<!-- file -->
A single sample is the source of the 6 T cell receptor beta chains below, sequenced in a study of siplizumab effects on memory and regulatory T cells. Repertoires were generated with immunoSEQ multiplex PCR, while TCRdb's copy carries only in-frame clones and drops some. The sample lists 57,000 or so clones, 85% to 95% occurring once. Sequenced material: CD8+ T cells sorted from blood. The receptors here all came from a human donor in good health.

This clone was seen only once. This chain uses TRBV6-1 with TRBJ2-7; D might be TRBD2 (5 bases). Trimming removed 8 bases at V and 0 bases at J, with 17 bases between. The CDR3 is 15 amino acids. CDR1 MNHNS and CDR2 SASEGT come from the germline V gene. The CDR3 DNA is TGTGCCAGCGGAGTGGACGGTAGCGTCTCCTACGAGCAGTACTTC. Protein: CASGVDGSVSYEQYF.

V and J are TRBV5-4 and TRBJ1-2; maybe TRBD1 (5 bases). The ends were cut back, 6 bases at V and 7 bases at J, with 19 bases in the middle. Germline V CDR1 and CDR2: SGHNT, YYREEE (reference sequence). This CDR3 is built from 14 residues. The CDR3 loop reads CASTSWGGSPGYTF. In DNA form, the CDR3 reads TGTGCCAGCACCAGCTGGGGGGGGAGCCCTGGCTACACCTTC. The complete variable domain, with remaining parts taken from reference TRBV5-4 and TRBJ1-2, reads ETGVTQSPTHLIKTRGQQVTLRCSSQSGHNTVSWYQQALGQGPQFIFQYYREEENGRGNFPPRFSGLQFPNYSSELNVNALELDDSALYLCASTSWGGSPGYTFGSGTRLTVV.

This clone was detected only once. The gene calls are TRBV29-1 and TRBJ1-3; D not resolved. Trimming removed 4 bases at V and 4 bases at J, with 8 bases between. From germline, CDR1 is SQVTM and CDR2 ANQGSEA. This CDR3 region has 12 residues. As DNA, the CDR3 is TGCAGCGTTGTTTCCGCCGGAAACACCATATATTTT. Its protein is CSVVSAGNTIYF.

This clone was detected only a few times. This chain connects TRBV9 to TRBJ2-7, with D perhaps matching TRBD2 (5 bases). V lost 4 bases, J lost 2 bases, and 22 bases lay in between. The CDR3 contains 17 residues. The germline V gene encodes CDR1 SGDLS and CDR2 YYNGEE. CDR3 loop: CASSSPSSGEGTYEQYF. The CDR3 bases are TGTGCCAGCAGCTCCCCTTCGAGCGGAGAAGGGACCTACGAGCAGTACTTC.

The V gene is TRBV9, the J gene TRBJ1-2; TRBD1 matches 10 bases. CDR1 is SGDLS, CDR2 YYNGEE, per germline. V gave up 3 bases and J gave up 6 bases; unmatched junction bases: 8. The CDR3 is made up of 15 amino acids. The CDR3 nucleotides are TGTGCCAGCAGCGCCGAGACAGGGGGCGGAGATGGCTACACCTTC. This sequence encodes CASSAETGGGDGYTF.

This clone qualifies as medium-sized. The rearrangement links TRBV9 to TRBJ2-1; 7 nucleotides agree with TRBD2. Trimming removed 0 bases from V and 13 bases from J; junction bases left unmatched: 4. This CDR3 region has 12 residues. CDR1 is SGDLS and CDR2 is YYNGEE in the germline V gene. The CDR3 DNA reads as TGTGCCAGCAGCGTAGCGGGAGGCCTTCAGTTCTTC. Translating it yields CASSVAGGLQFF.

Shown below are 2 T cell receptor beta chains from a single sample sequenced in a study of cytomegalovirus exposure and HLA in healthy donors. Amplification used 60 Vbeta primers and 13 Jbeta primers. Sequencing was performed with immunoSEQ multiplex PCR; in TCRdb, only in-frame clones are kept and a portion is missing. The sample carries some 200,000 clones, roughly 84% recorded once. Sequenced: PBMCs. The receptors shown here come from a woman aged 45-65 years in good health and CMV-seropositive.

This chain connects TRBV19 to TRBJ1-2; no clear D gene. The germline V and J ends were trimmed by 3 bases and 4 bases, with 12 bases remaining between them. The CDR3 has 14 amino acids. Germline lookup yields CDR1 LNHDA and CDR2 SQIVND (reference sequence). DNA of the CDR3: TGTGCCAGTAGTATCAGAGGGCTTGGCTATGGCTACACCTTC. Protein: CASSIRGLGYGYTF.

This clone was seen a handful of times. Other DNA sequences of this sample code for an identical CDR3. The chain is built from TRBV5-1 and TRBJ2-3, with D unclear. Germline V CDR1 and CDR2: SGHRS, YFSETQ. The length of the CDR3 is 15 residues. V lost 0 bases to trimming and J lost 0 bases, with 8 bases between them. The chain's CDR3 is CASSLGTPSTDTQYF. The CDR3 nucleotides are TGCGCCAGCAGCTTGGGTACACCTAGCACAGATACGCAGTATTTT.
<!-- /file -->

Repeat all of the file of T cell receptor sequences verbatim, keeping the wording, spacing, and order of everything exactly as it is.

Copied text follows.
A single sample is the source of the 6 T cell receptor beta chains below, sequenced in a study of siplizumab effects on memory and regulatory T cells. Repertoires were generated with immunoSEQ multiplex PCR, while TCRdb's copy carries only in-frame clones and drops some. The sample lists 57,000 or so clones, 85% to 95% occurring once. Sequenced material: CD8+ T cells sorted from blood. The receptors here all came from a human donor in good health.

This clone was seen only once. This chain uses TRBV6-1 with TRBJ2-7; D might be TRBD2 (5 bases). Trimming removed 8 bases at V and 0 bases at J, with 17 bases between. The CDR3 is 15 amino acids. CDR1 MNHNS and CDR2 SASEGT come from the germline V gene. The CDR3 DNA is TGTGCCAGCGGAGTGGACGGTAGCGTCTCCTACGAGCAGTACTTC. Protein: CASGVDGSVSYEQYF.

V and J are TRBV5-4 and TRBJ1-2; maybe TRBD1 (5 bases). The ends were cut back, 6 bases at V and 7 bases at J, with 19 bases in the middle. Germline V CDR1 and CDR2: SGHNT, YYREEE (reference sequence). This CDR3 is built from 14 residues. The CDR3 loop reads CASTSWGGSPGYTF. In DNA form, the CDR3 reads TGTGCCAGCACCAGCTGGGGGGGGAGCCCTGGCTACACCTTC. The complete variable domain, with remaining parts taken from reference TRBV5-4 and TRBJ1-2, reads ETGVTQSPTHLIKTRGQQVTLRCSSQSGHNTVSWYQQALGQGPQFIFQYYREEENGRGNFPPRFSGLQFPNYSSELNVNALELDDSALYLCASTSWGGSPGYTFGSGTRLTVV.

This clone was detected only once. The gene calls are TRBV29-1 and TRBJ1-3; D not resolved. Trimming removed 4 bases at V and 4 bases at J, with 8 bases between. From germline, CDR1 is SQVTM and CDR2 ANQGSEA. This CDR3 region has 12 residues. As DNA, the CDR3 is TGCAGCGTTGTTTCCGCCGGAAACACCATATATTTT. Its protein is CSVVSAGNTIYF.

This clone was detected only a few times. This chain connects TRBV9 to TRBJ2-7, with D perhaps matching TRBD2 (5 bases). V lost 4 bases, J lost 2 bases, and 22 bases lay in between. The CDR3 contains 17 residues. The germline V gene encodes CDR1 SGDLS and CDR2 YYNGEE. CDR3 loop: CASSSPSSGEGTYEQYF. The CDR3 bases are TGTGCCAGCAGCTCCCCTTCGAGCGGAGAAGGGACCTACGAGCAGTACTTC.

The V gene is TRBV9, the J gene TRBJ1-2; TRBD1 matches 10 bases. CDR1 is SGDLS, CDR2 YYNGEE, per germline. V gave up 3 bases and J gave up 6 bases; unmatched junction bases: 8. The CDR3 is made up of 15 amino acids. The CDR3 nucleotides are TGTGCCAGCAGCGCCGAGACAGGGGGCGGAGATGGCTACACCTTC. This sequence encodes CASSAETGGGDGYTF.

This clone qualifies as medium-sized. The rearrangement links TRBV9 to TRBJ2-1; 7 nucleotides agree with TRBD2. Trimming removed 0 bases from V and 13 bases from J; junction bases left unmatched: 4. This CDR3 region has 12 residues. CDR1 is SGDLS and CDR2 is YYNGEE in the germline V gene. The CDR3 DNA reads as TGTGCCAGCAGCGTAGCGGGAGGCCTTCAGTTCTTC. Translating it yields CASSVAGGLQFF.

Shown below are 2 T cell receptor beta chains from a single sample sequenced in a study of cytomegalovirus exposure and HLA in healthy donors. Amplification used 60 Vbeta primers and 13 Jbeta primers. Sequencing was performed with immunoSEQ multiplex PCR; in TCRdb, only in-frame clones are kept and a portion is missing. The sample carries some 200,000 clones, roughly 84% recorded once. Sequenced: PBMCs. The receptors shown here come from a woman aged 45-65 years in good health and CMV-seropositive.

This chain connects TRBV19 to TRBJ1-2; no clear D gene. The germline V and J ends were trimmed by 3 bases and 4 bases, with 12 bases remaining between them. The CDR3 has 14 amino acids. Germline lookup yields CDR1 LNHDA and CDR2 SQIVND (reference sequence). DNA of the CDR3: TGTGCCAGTAGTATCAGAGGGCTTGGCTATGGCTACACCTTC. Protein: CASSIRGLGYGYTF.

This clone was seen a handful of times. Other DNA sequences of this sample code for an identical CDR3. The chain is built from TRBV5-1 and TRBJ2-3, with D unclear. Germline V CDR1 and CDR2: SGHRS, YFSETQ. The length of the CDR3 is 15 residues. V lost 0 bases to trimming and J lost 0 bases, with 8 bases between them. The chain's CDR3 is CASSLGTPSTDTQYF. The CDR3 nucleotides are TGCGCCAGCAGCTTGGGTACACCTAGCACAGATACGCAGTATTTT.